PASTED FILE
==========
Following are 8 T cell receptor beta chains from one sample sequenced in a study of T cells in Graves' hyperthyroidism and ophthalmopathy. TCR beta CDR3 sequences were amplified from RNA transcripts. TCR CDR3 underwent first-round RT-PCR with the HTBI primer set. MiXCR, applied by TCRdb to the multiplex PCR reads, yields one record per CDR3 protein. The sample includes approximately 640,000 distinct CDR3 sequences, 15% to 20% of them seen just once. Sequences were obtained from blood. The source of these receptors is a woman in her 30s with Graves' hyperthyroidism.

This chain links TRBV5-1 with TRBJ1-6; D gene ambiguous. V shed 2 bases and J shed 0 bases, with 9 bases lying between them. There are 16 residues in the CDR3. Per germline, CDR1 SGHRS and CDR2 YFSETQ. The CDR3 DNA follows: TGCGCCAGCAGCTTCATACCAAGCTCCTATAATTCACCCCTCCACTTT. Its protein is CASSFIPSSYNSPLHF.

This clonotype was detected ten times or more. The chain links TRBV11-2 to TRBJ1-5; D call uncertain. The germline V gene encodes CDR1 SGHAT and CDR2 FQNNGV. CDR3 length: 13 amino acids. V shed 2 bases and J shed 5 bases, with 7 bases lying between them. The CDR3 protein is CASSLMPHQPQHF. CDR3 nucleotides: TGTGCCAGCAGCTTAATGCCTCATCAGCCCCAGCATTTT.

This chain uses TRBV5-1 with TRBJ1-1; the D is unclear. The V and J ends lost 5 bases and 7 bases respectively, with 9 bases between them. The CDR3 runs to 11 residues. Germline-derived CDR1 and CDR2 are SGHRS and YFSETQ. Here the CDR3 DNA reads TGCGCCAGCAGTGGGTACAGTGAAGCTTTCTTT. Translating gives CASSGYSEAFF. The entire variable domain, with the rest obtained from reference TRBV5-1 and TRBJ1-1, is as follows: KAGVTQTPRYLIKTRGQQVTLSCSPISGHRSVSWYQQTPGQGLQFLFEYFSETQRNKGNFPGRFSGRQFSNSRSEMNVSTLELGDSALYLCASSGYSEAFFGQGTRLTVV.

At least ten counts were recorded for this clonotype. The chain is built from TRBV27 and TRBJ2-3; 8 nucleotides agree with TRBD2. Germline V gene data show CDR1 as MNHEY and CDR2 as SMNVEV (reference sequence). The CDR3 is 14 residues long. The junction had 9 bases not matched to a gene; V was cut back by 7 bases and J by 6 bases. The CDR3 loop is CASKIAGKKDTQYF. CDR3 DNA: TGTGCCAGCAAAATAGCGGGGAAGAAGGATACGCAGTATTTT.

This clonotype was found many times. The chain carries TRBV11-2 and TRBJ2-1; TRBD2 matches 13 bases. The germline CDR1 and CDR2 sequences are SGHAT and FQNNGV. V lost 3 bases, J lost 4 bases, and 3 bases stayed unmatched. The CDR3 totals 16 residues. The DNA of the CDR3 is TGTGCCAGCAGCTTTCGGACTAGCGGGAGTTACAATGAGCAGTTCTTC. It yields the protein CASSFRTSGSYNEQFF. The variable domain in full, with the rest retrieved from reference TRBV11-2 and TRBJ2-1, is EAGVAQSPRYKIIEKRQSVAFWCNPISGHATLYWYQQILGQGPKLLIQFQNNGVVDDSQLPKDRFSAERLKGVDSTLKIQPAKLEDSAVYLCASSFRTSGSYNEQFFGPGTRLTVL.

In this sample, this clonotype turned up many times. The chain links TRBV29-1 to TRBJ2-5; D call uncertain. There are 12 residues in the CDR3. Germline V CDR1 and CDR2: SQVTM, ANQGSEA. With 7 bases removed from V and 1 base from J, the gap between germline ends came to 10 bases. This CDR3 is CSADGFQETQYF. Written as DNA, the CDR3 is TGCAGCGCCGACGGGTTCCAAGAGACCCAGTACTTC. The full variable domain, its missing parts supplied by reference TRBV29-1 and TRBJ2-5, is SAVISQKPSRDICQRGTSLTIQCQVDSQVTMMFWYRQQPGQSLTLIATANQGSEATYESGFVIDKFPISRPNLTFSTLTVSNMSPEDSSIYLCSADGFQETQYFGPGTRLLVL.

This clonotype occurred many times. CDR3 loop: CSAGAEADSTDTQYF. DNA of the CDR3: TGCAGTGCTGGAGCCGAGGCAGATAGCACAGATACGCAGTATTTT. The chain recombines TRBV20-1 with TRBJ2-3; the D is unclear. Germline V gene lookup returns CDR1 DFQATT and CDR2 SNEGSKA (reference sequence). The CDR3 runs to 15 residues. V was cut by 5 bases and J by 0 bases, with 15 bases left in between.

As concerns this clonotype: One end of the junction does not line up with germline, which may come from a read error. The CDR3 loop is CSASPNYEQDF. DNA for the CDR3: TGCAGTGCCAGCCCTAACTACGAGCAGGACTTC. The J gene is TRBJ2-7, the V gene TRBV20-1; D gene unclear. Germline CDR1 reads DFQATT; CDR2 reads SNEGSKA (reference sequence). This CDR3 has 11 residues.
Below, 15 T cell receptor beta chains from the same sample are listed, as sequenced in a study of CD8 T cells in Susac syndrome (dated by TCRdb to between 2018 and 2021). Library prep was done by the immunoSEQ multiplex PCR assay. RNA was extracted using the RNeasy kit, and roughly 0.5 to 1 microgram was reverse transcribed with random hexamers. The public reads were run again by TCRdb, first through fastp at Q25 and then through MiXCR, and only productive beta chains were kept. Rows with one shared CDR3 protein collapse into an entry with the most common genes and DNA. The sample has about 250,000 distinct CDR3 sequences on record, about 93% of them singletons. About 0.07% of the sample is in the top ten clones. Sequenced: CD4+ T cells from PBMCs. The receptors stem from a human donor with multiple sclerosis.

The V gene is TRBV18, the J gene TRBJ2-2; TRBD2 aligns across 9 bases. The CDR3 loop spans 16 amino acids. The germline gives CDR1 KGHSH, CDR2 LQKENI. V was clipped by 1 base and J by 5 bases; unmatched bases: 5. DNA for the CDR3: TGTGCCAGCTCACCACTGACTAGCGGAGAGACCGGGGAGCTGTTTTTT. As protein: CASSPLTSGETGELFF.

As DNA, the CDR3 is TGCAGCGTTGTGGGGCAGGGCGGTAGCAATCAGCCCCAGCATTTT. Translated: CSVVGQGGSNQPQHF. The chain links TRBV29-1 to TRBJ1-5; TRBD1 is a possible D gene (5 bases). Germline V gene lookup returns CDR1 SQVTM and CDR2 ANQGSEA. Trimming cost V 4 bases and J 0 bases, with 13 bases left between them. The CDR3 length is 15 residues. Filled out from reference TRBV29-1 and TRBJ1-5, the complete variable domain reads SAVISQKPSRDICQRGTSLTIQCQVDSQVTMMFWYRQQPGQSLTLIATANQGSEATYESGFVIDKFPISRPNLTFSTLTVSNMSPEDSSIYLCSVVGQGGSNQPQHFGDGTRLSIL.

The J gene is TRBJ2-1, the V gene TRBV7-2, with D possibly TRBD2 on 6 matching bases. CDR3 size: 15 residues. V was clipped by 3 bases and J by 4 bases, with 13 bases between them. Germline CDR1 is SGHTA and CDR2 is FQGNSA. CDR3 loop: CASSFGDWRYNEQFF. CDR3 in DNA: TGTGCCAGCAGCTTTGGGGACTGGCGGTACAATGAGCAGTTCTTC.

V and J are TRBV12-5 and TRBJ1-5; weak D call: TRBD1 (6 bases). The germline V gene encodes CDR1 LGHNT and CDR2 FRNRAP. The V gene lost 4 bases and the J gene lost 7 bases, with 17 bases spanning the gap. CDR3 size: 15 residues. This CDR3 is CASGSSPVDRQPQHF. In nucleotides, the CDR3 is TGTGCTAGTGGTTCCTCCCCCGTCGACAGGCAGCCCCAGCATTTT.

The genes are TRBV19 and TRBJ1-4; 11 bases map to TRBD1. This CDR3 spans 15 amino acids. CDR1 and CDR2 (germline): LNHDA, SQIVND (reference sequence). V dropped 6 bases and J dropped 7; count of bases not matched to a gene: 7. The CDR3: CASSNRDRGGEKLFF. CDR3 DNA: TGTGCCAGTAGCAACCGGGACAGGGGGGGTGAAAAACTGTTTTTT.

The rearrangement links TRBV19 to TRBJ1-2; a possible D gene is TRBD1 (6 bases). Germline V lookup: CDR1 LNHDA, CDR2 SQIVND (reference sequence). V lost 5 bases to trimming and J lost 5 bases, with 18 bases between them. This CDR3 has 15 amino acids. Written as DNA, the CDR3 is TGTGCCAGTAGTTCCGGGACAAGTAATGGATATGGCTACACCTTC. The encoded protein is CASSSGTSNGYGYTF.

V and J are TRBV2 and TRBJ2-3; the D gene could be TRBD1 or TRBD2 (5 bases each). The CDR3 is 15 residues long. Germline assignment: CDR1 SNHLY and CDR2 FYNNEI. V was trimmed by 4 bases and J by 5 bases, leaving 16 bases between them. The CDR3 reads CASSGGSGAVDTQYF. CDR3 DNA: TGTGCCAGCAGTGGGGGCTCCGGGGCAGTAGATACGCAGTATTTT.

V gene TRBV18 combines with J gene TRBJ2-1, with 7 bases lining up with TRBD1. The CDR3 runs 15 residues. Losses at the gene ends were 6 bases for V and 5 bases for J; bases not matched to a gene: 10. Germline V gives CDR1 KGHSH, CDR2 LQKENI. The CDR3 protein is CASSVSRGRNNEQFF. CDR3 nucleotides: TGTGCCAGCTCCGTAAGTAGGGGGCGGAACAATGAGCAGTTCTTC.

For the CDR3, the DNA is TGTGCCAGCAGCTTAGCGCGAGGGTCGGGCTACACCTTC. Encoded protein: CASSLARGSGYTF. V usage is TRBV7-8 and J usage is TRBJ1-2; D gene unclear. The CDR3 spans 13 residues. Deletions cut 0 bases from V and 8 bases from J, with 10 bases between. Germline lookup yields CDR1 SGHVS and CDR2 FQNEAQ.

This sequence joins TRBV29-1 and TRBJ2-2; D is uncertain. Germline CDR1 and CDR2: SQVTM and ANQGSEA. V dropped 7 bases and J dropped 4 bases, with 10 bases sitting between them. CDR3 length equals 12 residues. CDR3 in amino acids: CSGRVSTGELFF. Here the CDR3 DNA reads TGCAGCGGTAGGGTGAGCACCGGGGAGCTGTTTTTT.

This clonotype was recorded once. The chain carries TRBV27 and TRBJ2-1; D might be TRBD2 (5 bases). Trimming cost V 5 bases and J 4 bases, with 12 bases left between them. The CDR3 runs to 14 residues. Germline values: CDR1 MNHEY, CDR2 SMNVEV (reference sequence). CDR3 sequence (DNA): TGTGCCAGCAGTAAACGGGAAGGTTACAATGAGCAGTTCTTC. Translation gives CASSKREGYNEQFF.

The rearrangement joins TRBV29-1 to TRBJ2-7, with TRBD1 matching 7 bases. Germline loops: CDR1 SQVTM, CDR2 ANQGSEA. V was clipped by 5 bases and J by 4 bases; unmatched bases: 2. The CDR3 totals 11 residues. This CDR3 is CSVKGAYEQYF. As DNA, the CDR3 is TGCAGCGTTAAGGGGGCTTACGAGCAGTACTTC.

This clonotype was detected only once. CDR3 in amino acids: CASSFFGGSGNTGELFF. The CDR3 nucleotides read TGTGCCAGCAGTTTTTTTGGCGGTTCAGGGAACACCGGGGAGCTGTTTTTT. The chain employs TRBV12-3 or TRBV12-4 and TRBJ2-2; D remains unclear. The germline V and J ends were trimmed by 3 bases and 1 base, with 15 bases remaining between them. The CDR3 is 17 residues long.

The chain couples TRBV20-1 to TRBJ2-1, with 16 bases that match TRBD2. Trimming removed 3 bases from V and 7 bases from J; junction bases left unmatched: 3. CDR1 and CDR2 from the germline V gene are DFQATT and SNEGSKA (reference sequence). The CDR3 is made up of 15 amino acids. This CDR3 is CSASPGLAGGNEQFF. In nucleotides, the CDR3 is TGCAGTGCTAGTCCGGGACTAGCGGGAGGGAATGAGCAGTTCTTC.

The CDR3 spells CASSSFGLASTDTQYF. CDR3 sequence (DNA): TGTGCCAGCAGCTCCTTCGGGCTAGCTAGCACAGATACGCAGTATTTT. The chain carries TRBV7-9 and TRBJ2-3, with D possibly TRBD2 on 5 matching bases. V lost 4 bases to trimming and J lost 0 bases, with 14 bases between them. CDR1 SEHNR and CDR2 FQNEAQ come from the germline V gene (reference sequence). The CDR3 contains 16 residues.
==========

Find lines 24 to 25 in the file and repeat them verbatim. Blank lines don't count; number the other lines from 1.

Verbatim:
The chain couples TRBV20-1 to TRBJ2-1, with 16 bases that match TRBD2. Trimming removed 3 bases from V and 7 bases from J; junction bases left unmatched: 3. CDR1 and CDR2 from the germline V gene are DFQATT and SNEGSKA (reference sequence). The CDR3 is made up of 15 amino acids. This CDR3 is CSASPGLAGGNEQFF. In nucleotides, the CDR3 is TGCAGTGCTAGTCCGGGACTAGCGGGAGGGAATGAGCAGTTCTTC.

The CDR3 spells CASSSFGLASTDTQYF. CDR3 sequence (DNA): TGTGCCAGCAGCTCCTTCGGGCTAGCTAGCACAGATACGCAGTATTTT. The chain carries TRBV7-9 and TRBJ2-3, with D possibly TRBD2 on 5 matching bases. V lost 4 bases to trimming and J lost 0 bases, with 14 bases between them. CDR1 SEHNR and CDR2 FQNEAQ come from the germline V gene (reference sequence). The CDR3 contains 16 residues.